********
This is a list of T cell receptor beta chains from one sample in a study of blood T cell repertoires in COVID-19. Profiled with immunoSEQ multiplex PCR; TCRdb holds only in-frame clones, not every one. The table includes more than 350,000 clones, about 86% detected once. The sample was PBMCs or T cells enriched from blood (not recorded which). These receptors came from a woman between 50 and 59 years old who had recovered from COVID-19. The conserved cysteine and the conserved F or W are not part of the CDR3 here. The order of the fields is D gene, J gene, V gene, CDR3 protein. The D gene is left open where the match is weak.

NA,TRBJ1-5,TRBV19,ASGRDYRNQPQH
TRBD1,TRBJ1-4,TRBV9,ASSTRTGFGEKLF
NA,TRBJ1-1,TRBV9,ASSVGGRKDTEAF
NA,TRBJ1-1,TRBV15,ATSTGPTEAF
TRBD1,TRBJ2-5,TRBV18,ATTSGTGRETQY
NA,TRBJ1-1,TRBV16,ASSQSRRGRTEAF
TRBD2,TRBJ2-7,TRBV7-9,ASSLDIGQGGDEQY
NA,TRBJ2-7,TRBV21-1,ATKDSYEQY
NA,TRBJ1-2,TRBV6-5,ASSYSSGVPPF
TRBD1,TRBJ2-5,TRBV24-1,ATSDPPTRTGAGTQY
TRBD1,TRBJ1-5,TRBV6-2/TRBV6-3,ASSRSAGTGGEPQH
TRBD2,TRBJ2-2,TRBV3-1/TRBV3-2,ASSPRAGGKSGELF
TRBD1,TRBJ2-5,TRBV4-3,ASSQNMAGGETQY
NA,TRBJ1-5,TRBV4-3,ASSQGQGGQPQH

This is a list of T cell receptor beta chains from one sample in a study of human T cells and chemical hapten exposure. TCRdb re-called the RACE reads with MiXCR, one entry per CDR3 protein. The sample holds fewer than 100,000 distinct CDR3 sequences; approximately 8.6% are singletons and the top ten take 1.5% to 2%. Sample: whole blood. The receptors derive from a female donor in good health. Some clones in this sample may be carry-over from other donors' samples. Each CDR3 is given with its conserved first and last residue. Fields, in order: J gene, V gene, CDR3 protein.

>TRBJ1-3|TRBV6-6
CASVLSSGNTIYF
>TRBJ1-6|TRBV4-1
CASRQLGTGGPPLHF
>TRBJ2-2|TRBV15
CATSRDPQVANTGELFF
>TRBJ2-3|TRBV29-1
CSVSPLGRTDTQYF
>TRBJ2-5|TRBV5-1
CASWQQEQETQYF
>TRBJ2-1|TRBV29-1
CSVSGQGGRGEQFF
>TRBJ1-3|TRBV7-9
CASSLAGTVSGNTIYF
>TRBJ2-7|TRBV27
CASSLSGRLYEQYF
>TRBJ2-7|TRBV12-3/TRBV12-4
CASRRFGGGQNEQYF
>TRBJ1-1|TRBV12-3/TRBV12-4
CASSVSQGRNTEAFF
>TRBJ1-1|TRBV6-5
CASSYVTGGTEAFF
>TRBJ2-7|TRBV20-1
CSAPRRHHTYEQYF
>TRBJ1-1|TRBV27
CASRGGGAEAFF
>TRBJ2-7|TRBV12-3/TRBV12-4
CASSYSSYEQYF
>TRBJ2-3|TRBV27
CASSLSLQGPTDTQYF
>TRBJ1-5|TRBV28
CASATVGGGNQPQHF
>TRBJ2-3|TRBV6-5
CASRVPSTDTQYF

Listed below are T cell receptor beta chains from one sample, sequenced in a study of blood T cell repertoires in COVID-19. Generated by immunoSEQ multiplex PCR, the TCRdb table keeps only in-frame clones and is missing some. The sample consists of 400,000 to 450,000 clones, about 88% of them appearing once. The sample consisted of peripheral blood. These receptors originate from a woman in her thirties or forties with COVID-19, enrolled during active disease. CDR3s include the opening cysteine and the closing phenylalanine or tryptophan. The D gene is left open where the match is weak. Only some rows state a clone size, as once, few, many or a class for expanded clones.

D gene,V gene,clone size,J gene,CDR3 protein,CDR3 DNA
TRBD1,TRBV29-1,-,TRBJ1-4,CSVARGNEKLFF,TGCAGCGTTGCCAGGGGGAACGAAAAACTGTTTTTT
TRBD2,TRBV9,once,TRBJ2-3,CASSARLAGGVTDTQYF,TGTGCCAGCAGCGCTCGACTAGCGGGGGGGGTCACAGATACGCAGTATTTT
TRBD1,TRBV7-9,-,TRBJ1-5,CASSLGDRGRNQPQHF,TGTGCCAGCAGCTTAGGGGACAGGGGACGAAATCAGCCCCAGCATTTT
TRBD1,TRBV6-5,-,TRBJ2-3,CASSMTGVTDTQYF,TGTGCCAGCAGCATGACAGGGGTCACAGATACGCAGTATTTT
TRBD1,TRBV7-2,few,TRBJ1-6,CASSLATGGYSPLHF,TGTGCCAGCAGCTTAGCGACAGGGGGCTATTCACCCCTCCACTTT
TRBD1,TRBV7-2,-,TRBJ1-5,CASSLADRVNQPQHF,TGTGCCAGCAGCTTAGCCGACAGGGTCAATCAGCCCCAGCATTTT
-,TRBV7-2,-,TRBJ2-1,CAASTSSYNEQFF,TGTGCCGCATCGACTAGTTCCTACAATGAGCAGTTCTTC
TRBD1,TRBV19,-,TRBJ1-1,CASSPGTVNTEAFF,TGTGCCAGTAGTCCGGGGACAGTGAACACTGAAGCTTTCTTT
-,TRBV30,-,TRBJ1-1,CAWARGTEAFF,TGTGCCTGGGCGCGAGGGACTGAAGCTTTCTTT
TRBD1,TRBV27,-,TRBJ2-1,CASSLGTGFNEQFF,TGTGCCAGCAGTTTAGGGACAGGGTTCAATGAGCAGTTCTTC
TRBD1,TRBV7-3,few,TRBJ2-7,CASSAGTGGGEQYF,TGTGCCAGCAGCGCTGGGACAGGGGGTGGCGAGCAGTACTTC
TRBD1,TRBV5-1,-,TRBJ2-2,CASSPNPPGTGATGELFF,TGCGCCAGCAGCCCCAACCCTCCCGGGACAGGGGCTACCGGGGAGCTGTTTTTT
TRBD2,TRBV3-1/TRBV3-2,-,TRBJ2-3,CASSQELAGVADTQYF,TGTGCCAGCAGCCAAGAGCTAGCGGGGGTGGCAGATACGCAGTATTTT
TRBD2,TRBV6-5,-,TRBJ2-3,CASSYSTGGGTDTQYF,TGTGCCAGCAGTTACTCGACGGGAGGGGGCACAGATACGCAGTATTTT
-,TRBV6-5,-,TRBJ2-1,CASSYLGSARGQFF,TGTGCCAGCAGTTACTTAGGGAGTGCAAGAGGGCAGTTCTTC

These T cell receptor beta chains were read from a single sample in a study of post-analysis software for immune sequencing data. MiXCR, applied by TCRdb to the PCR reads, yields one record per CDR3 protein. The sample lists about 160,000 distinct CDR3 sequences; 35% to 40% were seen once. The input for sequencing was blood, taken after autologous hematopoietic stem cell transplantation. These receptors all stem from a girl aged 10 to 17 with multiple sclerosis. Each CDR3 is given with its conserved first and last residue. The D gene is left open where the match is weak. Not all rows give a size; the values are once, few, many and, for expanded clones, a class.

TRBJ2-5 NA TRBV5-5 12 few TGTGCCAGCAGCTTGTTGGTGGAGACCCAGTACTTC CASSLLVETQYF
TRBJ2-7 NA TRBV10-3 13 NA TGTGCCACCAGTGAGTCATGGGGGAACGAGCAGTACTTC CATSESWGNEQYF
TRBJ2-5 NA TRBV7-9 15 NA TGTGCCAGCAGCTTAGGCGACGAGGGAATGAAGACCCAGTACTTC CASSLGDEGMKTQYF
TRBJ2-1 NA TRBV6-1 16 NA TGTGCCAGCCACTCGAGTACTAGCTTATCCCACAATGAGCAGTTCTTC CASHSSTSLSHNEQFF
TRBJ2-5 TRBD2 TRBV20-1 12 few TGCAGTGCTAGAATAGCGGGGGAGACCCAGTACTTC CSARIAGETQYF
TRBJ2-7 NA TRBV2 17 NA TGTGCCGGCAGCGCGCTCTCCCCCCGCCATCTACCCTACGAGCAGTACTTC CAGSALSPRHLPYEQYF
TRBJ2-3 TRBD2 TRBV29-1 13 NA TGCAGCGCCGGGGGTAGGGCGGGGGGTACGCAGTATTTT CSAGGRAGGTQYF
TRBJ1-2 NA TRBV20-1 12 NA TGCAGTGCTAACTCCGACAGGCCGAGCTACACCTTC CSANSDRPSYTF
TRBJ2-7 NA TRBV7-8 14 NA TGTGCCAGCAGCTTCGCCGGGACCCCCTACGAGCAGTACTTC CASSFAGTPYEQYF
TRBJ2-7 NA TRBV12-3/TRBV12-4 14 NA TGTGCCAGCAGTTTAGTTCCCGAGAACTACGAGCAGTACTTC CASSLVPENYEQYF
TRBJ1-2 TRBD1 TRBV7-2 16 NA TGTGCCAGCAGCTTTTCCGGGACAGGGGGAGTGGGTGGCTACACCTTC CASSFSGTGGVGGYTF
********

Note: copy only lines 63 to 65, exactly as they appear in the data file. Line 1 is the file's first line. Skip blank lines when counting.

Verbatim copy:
TRBD1,TRBV7-3,few,TRBJ2-7,CASSAGTGGGEQYF,TGTGCCAGCAGCGCTGGGACAGGGGGTGGCGAGCAGTACTTC
TRBD1,TRBV5-1,-,TRBJ2-2,CASSPNPPGTGATGELFF,TGCGCCAGCAGCCCCAACCCTCCCGGGACAGGGGCTACCGGGGAGCTGTTTTTT
TRBD2,TRBV3-1/TRBV3-2,-,TRBJ2-3,CASSQELAGVADTQYF,TGTGCCAGCAGCCAAGAGCTAGCGGGGGTGGCAGATACGCAGTATTTT